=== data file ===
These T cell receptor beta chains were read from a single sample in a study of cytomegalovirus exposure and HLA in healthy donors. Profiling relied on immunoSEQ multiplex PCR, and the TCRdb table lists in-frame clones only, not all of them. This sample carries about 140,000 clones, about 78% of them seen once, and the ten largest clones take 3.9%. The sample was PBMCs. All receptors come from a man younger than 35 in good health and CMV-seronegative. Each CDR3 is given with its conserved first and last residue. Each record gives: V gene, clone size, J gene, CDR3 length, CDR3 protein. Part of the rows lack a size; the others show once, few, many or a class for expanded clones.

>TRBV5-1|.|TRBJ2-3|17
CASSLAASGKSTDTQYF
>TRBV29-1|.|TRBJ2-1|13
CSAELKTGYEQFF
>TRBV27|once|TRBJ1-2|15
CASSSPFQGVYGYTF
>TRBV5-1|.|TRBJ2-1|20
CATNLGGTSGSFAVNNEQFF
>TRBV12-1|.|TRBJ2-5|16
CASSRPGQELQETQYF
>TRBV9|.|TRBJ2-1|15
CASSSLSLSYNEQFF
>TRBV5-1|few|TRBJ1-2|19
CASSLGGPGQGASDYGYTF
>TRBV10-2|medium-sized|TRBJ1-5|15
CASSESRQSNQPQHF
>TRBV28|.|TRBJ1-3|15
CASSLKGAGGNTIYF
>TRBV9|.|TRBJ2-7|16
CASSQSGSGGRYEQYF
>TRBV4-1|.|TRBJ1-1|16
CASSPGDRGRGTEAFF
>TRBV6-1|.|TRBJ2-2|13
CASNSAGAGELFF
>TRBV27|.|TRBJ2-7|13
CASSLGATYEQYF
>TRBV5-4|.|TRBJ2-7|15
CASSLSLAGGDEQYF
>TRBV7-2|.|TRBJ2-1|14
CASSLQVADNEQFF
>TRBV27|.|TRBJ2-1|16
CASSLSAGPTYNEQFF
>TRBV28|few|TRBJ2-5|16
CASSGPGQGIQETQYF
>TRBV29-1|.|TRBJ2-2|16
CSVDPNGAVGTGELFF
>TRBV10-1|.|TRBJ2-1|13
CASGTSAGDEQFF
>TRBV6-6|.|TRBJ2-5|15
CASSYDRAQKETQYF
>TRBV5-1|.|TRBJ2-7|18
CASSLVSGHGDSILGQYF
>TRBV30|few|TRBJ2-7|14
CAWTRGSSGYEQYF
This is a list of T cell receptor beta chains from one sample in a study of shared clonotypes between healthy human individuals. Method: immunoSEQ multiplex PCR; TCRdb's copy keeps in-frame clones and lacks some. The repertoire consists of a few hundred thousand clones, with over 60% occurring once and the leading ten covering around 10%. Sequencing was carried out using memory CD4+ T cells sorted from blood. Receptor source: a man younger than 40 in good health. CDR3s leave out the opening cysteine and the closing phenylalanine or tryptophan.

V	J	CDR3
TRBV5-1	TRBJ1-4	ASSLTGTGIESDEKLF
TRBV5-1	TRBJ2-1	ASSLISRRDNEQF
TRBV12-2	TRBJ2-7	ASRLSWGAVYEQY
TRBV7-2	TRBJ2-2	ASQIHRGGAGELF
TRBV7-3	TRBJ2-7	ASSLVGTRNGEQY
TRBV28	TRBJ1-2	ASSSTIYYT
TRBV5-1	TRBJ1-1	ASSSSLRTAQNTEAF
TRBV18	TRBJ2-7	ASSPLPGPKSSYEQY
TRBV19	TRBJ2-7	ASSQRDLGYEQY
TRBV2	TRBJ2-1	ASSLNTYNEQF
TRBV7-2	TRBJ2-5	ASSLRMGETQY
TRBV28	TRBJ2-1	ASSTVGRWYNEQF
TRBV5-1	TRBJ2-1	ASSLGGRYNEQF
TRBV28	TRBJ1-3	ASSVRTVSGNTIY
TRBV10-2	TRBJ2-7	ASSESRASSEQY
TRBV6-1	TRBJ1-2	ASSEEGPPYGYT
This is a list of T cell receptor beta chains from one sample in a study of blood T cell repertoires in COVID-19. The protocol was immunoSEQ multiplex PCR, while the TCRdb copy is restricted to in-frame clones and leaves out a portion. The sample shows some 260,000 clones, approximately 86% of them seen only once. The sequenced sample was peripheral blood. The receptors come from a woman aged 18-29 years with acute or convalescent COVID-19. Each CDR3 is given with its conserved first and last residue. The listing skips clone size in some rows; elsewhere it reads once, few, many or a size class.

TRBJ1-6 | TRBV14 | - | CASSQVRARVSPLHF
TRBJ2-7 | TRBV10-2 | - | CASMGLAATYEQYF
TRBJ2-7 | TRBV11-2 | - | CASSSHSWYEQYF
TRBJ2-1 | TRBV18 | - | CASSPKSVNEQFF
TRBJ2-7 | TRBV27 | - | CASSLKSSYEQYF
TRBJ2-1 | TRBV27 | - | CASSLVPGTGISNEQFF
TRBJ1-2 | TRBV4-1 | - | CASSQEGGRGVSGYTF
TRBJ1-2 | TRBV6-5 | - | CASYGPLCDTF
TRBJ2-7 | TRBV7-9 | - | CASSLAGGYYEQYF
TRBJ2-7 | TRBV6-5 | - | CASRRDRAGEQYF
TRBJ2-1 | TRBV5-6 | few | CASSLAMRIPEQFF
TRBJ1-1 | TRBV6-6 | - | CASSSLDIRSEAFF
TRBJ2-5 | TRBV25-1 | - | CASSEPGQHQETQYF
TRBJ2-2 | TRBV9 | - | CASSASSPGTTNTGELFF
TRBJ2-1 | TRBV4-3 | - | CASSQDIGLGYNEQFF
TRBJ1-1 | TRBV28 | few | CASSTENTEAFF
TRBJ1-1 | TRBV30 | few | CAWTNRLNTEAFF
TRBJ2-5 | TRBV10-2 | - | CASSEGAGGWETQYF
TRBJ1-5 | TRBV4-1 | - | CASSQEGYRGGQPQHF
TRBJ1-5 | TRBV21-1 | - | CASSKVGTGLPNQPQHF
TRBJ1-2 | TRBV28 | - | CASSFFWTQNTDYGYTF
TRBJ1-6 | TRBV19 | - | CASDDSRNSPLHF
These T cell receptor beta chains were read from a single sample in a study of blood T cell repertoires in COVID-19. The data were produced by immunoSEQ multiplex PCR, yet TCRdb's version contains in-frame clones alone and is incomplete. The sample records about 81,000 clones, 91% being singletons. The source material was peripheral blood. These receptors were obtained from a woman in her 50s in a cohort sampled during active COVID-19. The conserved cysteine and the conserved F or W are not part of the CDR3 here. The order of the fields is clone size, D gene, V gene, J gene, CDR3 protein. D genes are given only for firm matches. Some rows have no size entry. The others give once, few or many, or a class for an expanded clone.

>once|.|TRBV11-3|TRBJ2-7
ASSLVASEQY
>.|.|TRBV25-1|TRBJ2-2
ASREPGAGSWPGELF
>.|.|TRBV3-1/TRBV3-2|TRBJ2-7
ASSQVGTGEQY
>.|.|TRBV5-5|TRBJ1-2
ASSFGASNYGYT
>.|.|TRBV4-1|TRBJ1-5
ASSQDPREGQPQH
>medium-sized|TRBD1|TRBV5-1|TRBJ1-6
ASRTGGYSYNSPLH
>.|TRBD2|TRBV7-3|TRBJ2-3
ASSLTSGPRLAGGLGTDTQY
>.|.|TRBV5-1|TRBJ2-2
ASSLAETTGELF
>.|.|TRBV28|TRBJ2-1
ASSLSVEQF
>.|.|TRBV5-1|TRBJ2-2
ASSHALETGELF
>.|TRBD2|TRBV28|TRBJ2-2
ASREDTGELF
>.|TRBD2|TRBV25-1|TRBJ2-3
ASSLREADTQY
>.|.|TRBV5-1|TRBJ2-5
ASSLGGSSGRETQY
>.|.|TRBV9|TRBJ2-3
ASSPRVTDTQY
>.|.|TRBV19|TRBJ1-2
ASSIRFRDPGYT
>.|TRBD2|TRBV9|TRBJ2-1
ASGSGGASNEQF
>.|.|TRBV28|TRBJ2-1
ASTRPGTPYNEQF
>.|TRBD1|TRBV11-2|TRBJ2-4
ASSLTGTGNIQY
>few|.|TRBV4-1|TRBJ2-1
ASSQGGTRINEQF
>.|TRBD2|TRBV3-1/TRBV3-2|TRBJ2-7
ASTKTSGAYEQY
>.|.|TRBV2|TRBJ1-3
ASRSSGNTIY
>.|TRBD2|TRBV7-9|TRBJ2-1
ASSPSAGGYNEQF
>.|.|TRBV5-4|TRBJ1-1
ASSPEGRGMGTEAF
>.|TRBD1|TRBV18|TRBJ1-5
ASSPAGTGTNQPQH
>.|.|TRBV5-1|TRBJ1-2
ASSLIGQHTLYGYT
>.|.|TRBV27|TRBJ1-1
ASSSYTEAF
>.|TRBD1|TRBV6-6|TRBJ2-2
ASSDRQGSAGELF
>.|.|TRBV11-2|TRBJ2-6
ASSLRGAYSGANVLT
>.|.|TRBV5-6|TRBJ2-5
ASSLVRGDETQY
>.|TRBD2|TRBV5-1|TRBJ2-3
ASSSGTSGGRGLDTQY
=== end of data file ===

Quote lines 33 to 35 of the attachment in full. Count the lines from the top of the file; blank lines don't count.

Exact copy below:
CASSLSAGPTYNEQFF
>TRBV28|few|TRBJ2-5|16
CASSGPGQGIQETQYF